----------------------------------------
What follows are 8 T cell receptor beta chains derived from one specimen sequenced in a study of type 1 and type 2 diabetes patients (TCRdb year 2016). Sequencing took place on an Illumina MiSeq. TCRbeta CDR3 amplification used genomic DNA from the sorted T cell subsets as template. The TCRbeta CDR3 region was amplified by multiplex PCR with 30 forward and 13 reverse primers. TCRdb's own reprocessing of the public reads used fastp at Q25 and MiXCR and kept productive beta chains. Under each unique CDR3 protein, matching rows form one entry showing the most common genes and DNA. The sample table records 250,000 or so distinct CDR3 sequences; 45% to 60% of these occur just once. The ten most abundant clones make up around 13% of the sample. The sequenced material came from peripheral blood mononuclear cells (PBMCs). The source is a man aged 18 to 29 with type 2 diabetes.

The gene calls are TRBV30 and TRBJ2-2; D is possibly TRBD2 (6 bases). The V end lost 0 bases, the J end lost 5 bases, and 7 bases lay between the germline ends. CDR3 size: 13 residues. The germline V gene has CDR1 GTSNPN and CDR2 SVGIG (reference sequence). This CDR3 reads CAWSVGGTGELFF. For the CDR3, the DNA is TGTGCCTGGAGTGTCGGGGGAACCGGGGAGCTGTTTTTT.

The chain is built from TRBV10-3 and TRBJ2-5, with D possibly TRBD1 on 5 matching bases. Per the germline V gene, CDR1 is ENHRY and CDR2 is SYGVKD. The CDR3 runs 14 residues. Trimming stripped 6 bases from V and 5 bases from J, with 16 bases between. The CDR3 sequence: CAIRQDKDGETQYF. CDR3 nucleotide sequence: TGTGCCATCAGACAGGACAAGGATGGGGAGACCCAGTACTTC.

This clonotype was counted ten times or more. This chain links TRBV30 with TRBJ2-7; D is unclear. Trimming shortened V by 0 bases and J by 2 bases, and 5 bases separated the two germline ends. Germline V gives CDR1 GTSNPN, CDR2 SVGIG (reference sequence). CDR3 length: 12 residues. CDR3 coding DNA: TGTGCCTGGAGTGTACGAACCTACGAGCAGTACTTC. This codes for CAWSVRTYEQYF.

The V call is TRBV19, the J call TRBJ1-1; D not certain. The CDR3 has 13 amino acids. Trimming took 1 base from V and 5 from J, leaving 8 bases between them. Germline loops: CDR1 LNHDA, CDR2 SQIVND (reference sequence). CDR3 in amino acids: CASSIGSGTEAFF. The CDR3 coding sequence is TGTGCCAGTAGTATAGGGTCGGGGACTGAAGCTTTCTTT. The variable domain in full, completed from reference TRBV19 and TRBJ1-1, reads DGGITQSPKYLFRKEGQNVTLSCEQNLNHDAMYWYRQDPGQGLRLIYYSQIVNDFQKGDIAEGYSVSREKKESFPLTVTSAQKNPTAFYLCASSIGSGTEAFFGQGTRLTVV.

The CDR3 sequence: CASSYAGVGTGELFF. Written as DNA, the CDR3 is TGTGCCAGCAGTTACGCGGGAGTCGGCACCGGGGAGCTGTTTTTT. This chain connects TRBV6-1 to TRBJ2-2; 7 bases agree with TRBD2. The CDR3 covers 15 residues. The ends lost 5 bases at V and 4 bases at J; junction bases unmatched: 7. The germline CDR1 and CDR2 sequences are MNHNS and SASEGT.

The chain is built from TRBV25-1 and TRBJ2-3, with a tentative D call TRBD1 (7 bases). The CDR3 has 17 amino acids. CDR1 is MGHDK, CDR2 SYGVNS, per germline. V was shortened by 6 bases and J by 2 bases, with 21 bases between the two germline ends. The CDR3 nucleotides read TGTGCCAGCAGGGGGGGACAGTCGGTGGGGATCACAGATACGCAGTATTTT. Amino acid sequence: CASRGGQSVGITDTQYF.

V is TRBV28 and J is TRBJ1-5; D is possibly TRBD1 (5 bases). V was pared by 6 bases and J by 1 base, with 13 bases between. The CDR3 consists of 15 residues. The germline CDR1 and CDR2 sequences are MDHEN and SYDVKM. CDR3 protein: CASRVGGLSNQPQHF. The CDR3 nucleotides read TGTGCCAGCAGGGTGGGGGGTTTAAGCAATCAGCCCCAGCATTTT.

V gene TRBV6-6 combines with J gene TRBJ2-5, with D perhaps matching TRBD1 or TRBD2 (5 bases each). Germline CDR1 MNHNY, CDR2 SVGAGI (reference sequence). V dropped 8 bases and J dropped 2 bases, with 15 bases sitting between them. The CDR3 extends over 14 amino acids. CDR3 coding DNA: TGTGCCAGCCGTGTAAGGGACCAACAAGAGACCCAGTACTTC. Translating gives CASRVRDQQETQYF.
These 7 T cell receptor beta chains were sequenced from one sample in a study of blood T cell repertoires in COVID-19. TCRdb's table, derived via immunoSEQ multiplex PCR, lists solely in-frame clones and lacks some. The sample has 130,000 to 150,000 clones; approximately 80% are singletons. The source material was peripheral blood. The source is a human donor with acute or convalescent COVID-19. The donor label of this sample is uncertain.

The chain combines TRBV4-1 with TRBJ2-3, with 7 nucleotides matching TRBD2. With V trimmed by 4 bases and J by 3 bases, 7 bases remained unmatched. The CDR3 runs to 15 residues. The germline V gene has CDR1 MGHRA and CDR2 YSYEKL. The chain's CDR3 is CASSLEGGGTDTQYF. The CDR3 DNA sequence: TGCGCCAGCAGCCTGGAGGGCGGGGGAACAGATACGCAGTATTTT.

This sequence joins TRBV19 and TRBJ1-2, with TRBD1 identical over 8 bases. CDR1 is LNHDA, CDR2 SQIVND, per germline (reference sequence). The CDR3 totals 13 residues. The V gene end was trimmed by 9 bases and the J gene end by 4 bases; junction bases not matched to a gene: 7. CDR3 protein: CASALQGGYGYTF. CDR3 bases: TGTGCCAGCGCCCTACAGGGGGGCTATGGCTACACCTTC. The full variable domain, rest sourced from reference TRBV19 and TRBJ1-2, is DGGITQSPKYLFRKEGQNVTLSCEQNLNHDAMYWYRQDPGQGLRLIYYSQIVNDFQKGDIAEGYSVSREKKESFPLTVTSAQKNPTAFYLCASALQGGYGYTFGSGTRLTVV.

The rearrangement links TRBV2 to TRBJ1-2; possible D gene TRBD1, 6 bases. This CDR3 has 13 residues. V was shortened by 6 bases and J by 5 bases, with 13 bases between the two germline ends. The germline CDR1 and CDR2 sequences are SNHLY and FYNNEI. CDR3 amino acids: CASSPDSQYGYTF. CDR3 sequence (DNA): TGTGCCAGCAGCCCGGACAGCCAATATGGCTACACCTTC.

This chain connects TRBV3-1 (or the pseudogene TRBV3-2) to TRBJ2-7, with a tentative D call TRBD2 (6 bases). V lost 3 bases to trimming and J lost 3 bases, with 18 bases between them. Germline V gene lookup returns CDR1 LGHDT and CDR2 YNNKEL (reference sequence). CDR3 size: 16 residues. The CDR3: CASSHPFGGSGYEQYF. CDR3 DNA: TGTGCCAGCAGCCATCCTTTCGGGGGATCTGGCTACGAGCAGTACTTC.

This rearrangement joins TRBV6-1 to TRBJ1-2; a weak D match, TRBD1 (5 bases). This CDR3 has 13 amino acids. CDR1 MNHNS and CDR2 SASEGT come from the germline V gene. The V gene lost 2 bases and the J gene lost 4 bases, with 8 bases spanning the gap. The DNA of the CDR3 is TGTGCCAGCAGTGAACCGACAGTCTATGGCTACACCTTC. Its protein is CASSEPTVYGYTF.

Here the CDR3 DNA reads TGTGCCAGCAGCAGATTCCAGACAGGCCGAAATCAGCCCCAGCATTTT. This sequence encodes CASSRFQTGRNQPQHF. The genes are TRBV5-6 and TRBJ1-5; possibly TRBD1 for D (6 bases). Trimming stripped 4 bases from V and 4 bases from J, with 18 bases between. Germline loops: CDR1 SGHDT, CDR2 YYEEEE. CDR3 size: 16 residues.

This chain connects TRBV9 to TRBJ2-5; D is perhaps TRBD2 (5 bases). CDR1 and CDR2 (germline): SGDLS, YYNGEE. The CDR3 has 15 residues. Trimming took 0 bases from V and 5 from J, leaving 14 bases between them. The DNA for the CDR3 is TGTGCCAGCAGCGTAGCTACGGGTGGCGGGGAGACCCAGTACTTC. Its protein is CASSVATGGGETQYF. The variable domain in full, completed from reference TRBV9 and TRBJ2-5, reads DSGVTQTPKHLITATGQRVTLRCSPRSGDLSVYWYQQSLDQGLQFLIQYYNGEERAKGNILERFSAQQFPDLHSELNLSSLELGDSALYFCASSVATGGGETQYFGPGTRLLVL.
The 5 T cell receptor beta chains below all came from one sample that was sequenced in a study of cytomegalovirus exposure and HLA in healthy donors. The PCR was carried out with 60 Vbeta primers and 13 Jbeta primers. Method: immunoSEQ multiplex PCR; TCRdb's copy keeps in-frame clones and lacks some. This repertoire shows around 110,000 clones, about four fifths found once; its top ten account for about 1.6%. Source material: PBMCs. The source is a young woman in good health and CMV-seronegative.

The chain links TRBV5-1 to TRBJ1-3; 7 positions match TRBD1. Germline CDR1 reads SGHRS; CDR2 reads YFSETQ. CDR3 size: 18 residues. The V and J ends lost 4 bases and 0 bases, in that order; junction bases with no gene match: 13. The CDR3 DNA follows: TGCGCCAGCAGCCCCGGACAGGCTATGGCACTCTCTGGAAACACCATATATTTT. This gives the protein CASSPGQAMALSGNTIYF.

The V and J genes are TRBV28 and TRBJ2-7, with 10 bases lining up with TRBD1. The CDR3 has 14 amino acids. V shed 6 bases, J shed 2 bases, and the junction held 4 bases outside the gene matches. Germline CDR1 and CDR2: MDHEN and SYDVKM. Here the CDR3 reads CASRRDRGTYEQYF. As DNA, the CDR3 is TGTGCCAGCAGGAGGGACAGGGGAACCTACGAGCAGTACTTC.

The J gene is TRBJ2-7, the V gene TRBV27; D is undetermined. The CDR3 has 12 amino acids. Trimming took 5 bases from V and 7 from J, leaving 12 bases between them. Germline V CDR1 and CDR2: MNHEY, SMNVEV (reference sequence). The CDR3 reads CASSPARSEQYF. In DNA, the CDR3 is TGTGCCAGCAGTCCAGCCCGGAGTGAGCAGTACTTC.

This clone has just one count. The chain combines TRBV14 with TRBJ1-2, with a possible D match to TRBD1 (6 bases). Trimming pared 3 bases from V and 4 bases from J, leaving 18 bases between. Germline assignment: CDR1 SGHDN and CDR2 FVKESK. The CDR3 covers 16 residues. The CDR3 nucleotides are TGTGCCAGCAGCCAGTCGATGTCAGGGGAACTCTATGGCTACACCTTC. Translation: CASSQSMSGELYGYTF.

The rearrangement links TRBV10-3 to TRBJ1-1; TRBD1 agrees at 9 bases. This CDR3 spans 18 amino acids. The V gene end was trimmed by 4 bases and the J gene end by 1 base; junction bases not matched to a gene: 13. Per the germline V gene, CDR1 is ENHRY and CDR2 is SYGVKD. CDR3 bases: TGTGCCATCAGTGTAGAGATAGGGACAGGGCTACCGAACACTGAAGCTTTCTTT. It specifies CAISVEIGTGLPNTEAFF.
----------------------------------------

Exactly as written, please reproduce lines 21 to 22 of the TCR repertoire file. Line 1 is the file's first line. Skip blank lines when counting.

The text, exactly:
The J gene is TRBJ2-7, the V gene TRBV27; D is undetermined. The CDR3 has 12 amino acids. Trimming took 5 bases from V and 7 from J, leaving 12 bases between them. Germline V CDR1 and CDR2: MNHEY, SMNVEV (reference sequence). The CDR3 reads CASSPARSEQYF. In DNA, the CDR3 is TGTGCCAGCAGTCCAGCCCGGAGTGAGCAGTACTTC.

This clone has just one count. The chain combines TRBV14 with TRBJ1-2, with a possible D match to TRBD1 (6 bases). Trimming pared 3 bases from V and 4 bases from J, leaving 18 bases between. Germline assignment: CDR1 SGHDN and CDR2 FVKESK. The CDR3 covers 16 residues. The CDR3 nucleotides are TGTGCCAGCAGCCAGTCGATGTCAGGGGAACTCTATGGCTACACCTTC. Translation: CASSQSMSGELYGYTF.